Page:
Parimarjan opens account with a draw
Parimarjan Negi finally broke his point duck with a morale-boosting draw with leader Wesley So of Philippines in the fourth round of the Young Grandmasters tournament.
Biel: Grandmaster Parimarjan Negi finally broke his point duck with a morale-boosting draw with leader Wesley So of Philippines in the fourth round of the Young Grandmasters tournament, a part of the 43rd Biel chess festival here.
Having lost the first three games, it was important for Parimarjan to stage a recovery of sorts and with five rounds still to come in the category-17 tournament the Indian can look up to an improved finish.
Meanwhile, Wesley remained on top of the tables inching himself up to three points out of a possible four on a day that produced just one decisive result.
After beating David Howell of England, Dmitry Andreikin of Russia joined compatriot Evgeny Tomashevsky and Fabiano Caruana of Italy in second spot on 2.5 points.
A pack of four - Anish Giri of Holland, top seed Maxime Vachier-Lagrave of France, Maxim Rodshtein of Israel and Nguyen Ngoc Truong Son of Vietnam -- are now joint fifth on a fifty percent score.
David Howell stands sole ninth in the 10-players field while Parimarjan is still at the bottom with half point.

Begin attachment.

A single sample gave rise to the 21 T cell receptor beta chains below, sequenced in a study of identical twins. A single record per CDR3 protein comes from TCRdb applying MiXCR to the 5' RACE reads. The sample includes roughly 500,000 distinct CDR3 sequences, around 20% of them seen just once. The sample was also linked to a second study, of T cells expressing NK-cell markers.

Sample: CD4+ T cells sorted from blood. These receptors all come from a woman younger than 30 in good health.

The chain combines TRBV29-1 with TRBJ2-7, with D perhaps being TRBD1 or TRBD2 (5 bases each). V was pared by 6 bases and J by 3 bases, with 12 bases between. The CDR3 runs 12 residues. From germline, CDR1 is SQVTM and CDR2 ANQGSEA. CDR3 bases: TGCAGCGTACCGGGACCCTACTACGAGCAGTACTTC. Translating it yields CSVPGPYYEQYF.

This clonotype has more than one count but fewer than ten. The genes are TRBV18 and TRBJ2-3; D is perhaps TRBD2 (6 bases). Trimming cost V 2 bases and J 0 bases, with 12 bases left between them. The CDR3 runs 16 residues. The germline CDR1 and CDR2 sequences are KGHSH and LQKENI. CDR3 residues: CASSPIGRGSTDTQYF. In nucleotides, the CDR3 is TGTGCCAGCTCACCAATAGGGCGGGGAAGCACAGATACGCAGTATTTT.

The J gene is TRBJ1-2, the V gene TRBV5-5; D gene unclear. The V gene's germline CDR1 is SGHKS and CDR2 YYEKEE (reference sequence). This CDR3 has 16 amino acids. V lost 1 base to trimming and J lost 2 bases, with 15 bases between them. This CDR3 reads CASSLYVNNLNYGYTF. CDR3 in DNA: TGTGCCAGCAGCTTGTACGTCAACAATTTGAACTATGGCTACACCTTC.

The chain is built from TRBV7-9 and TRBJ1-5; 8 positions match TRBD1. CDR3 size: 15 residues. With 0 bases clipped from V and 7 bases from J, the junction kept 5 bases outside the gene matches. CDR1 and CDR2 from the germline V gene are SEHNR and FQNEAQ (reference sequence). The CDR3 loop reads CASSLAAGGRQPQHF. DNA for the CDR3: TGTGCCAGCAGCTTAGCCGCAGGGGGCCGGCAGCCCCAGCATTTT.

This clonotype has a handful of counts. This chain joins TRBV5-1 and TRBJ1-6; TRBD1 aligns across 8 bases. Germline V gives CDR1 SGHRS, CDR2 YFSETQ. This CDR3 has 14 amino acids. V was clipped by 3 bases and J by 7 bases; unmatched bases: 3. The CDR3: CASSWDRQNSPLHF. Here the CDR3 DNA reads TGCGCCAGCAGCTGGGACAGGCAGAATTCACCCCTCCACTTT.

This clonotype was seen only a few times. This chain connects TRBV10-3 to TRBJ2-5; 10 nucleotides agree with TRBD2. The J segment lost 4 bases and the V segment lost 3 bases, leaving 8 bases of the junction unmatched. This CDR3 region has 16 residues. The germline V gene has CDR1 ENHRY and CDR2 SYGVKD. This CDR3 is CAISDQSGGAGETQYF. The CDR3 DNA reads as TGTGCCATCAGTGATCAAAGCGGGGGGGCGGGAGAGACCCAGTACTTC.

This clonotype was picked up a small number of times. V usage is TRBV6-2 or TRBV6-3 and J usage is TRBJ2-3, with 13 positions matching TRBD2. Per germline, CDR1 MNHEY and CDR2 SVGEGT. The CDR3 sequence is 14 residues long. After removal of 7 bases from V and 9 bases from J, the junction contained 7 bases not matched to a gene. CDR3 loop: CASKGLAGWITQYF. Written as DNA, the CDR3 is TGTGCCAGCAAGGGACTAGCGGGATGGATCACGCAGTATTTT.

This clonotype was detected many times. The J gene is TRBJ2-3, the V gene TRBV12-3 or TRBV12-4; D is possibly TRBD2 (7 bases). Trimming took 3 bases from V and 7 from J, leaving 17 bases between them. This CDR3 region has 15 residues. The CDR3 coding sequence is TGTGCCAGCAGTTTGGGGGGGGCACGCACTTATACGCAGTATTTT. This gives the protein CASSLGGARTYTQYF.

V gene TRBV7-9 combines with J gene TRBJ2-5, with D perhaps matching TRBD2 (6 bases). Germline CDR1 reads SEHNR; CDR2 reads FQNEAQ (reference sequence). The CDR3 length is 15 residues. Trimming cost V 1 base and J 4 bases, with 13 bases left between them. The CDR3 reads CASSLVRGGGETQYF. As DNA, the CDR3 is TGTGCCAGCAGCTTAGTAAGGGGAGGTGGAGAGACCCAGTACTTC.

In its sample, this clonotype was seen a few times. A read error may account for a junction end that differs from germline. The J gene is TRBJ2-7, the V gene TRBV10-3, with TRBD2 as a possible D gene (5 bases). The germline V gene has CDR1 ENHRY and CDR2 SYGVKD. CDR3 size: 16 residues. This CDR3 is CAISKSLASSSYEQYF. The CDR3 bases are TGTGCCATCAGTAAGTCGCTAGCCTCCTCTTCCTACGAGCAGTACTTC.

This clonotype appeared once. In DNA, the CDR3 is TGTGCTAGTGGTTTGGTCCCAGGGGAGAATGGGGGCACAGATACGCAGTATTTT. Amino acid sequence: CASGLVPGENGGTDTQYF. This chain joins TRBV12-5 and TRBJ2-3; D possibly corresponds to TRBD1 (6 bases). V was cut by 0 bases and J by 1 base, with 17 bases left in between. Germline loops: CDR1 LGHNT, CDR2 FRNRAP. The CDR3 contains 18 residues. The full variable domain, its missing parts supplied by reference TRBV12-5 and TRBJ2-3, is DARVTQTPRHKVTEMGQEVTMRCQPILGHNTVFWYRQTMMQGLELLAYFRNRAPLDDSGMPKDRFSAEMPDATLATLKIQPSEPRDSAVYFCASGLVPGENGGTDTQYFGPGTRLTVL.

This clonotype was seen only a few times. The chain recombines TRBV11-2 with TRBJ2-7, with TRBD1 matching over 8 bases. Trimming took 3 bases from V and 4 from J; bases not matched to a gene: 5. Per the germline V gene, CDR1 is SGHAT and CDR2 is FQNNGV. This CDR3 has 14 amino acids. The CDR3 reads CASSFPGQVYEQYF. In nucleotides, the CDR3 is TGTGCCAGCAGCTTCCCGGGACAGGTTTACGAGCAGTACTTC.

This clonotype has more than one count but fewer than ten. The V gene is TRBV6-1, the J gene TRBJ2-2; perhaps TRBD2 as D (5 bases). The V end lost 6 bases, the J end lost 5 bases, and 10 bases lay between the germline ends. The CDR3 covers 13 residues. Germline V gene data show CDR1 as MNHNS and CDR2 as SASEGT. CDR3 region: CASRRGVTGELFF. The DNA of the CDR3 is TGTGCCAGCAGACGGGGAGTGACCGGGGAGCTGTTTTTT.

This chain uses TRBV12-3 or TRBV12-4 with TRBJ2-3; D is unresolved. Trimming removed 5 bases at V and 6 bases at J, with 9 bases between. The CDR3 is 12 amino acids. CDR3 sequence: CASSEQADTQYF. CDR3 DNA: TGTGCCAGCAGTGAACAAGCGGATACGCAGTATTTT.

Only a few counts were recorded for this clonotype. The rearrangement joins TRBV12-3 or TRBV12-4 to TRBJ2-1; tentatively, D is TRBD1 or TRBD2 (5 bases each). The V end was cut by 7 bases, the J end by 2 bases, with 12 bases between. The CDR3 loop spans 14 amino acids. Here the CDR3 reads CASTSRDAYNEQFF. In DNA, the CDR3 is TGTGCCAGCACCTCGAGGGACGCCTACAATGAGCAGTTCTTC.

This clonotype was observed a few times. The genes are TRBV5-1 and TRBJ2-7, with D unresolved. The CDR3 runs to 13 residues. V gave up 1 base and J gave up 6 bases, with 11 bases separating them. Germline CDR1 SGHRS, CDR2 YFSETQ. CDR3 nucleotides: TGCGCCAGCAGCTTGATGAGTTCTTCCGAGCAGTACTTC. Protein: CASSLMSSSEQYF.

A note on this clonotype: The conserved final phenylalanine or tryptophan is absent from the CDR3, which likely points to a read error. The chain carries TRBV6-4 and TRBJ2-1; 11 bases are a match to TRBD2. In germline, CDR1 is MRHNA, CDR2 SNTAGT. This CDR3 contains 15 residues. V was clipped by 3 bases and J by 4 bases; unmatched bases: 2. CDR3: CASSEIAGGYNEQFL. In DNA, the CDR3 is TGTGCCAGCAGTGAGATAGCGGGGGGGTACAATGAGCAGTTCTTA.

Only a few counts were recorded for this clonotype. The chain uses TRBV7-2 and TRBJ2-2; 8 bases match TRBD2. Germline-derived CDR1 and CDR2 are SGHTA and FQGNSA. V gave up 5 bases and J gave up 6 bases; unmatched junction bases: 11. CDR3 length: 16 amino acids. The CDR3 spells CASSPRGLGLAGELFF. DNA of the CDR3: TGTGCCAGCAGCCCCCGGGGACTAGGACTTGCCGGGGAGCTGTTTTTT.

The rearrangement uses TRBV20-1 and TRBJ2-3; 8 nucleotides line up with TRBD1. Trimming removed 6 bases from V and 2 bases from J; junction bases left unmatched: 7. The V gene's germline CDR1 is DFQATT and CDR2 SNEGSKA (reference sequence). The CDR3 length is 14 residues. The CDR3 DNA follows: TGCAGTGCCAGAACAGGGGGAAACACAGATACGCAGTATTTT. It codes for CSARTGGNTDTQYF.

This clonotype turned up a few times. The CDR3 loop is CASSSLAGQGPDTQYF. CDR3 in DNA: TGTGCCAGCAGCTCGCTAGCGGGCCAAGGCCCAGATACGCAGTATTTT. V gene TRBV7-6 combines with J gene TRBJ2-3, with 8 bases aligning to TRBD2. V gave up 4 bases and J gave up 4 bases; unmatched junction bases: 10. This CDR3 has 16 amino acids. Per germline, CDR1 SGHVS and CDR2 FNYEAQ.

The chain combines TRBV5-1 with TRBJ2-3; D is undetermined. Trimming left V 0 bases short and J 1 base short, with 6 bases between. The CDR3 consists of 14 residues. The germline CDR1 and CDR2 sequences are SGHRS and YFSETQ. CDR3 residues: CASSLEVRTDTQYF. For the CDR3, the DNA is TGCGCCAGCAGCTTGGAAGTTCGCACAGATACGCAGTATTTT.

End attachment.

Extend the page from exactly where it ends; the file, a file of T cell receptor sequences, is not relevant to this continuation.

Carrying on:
The fourth round saw Parimarjan regaining confidence before it was too late. The Indian had an enviable position as black after the opening in the first two rounds but ended up on the receiving end following blunders.
Against Wesley So, Parimarjan had resolved it would not happen. Playing the black side of a Queen’s Gambit declined, Parimarjan embarked on the age-old Tartakower variation as black and So could do little except maintaining the balance.
After heaps of exchanges in the middle game the players arrived a rook endgame fairly quickly and the game was drawn in just 28 moves.
Andreikin showcased his deep opening preparation to outwit Howell who appeared clueless as one after the other white piece dented his position from a Grunfeld fianchetto variation.
The invasion of two rooks on the seventh rank is a rare sight in contemporary chess these days and Andreikin achieved it within 25 moves to script a crushing victory in 36 moves.
Anish Giri and Vachier-Lagrave were involved in a tame drawn arising out of a King?s Indian defense game. Playing white, Giri went for the Classical variation and a lot of routine manoeuvring followed.
The complications were still in place when both players decided against taking any risk and split the point on the 43rd move.
In the shortest game of the day Evgeny Tomashevsky showed his peaceful intentions with white pieces against Caruana. The Semi Slav by the latter denied any advantage to Tomashevsky who proposed the draw after just 21 moves.
Truong Son faced the London System against Rodshtein and another draw was reached after a complicated game lasting 36 moves.